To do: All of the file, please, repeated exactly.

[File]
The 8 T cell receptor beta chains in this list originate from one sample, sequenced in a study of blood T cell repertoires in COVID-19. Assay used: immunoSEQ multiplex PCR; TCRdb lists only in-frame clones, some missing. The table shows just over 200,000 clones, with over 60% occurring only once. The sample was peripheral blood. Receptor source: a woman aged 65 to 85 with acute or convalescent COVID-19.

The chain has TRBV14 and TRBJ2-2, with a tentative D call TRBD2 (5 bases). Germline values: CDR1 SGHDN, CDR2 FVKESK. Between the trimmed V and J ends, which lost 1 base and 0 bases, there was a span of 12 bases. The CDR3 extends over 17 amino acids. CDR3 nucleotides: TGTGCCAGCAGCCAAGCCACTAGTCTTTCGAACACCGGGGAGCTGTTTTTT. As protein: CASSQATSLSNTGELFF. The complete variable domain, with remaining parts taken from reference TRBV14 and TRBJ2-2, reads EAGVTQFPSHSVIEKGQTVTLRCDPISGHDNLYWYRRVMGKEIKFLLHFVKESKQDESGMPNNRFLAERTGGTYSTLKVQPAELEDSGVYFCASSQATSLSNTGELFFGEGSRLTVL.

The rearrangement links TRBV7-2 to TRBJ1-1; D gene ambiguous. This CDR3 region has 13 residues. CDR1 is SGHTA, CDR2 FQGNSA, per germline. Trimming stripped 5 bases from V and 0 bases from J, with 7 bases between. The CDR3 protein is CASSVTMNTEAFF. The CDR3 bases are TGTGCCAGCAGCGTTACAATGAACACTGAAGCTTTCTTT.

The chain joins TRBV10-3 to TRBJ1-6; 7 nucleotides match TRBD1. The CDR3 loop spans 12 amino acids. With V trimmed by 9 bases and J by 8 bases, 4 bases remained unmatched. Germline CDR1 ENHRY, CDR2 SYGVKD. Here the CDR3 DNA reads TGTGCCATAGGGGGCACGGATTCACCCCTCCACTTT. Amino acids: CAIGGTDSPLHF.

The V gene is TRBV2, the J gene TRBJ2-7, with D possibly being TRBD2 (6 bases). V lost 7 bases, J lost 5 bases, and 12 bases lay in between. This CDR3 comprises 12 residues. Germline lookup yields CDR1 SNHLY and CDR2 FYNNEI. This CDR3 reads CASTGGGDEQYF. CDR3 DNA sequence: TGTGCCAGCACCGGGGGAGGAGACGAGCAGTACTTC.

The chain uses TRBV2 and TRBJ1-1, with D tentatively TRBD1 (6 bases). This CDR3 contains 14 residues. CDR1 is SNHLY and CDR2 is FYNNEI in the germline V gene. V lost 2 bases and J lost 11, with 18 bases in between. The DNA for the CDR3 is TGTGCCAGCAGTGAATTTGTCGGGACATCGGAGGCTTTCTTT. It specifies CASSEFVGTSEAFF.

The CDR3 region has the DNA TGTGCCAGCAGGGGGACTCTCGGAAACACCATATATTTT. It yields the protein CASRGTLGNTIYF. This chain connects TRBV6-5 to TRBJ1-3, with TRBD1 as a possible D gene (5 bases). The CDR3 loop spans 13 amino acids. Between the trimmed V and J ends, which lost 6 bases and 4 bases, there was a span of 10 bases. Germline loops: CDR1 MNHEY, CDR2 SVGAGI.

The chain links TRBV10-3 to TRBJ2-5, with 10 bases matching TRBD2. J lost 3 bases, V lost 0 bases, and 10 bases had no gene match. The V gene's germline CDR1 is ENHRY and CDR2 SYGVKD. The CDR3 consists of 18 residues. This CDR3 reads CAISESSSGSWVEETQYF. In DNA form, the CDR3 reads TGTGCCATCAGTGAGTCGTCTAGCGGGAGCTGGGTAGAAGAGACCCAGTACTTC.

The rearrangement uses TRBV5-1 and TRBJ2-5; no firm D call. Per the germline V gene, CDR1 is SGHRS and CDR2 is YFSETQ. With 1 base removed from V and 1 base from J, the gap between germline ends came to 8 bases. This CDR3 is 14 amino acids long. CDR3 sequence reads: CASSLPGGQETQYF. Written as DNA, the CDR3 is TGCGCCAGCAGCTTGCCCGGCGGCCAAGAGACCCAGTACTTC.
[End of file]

The 8 T cell receptor beta chains in this list originate from one sample, sequenced in a study of blood T cell repertoires in COVID-19. Assay used: immunoSEQ multiplex PCR; TCRdb lists only in-frame clones, some missing. The table shows just over 200,000 clones, with over 60% occurring only once. The sample was peripheral blood. Receptor source: a woman aged 65 to 85 with acute or convalescent COVID-19.

The chain has TRBV14 and TRBJ2-2, with a tentative D call TRBD2 (5 bases). Germline values: CDR1 SGHDN, CDR2 FVKESK. Between the trimmed V and J ends, which lost 1 base and 0 bases, there was a span of 12 bases. The CDR3 extends over 17 amino acids. CDR3 nucleotides: TGTGCCAGCAGCCAAGCCACTAGTCTTTCGAACACCGGGGAGCTGTTTTTT. As protein: CASSQATSLSNTGELFF. The complete variable domain, with remaining parts taken from reference TRBV14 and TRBJ2-2, reads EAGVTQFPSHSVIEKGQTVTLRCDPISGHDNLYWYRRVMGKEIKFLLHFVKESKQDESGMPNNRFLAERTGGTYSTLKVQPAELEDSGVYFCASSQATSLSNTGELFFGEGSRLTVL.

The rearrangement links TRBV7-2 to TRBJ1-1; D gene ambiguous. This CDR3 region has 13 residues. CDR1 is SGHTA, CDR2 FQGNSA, per germline. Trimming stripped 5 bases from V and 0 bases from J, with 7 bases between. The CDR3 protein is CASSVTMNTEAFF. The CDR3 bases are TGTGCCAGCAGCGTTACAATGAACACTGAAGCTTTCTTT.

The chain joins TRBV10-3 to TRBJ1-6; 7 nucleotides match TRBD1. The CDR3 loop spans 12 amino acids. With V trimmed by 9 bases and J by 8 bases, 4 bases remained unmatched. Germline CDR1 ENHRY, CDR2 SYGVKD. Here the CDR3 DNA reads TGTGCCATAGGGGGCACGGATTCACCCCTCCACTTT. Amino acids: CAIGGTDSPLHF.

The V gene is TRBV2, the J gene TRBJ2-7, with D possibly being TRBD2 (6 bases). V lost 7 bases, J lost 5 bases, and 12 bases lay in between. This CDR3 comprises 12 residues. Germline lookup yields CDR1 SNHLY and CDR2 FYNNEI. This CDR3 reads CASTGGGDEQYF. CDR3 DNA sequence: TGTGCCAGCACCGGGGGAGGAGACGAGCAGTACTTC.

The chain uses TRBV2 and TRBJ1-1, with D tentatively TRBD1 (6 bases). This CDR3 contains 14 residues. CDR1 is SNHLY and CDR2 is FYNNEI in the germline V gene. V lost 2 bases and J lost 11, with 18 bases in between. The DNA for the CDR3 is TGTGCCAGCAGTGAATTTGTCGGGACATCGGAGGCTTTCTTT. It specifies CASSEFVGTSEAFF.

The CDR3 region has the DNA TGTGCCAGCAGGGGGACTCTCGGAAACACCATATATTTT. It yields the protein CASRGTLGNTIYF. This chain connects TRBV6-5 to TRBJ1-3, with TRBD1 as a possible D gene (5 bases). The CDR3 loop spans 13 amino acids. Between the trimmed V and J ends, which lost 6 bases and 4 bases, there was a span of 10 bases. Germline loops: CDR1 MNHEY, CDR2 SVGAGI.

The chain links TRBV10-3 to TRBJ2-5, with 10 bases matching TRBD2. J lost 3 bases, V lost 0 bases, and 10 bases had no gene match. The V gene's germline CDR1 is ENHRY and CDR2 SYGVKD. The CDR3 consists of 18 residues. This CDR3 reads CAISESSSGSWVEETQYF. In DNA form, the CDR3 reads TGTGCCATCAGTGAGTCGTCTAGCGGGAGCTGGGTAGAAGAGACCCAGTACTTC.

The rearrangement uses TRBV5-1 and TRBJ2-5; no firm D call. Per the germline V gene, CDR1 is SGHRS and CDR2 is YFSETQ. With 1 base removed from V and 1 base from J, the gap between germline ends came to 8 bases. This CDR3 is 14 amino acids long. CDR3 sequence reads: CASSLPGGQETQYF. Written as DNA, the CDR3 is TGCGCCAGCAGCTTGCCCGGCGGCCAAGAGACCCAGTACTTC.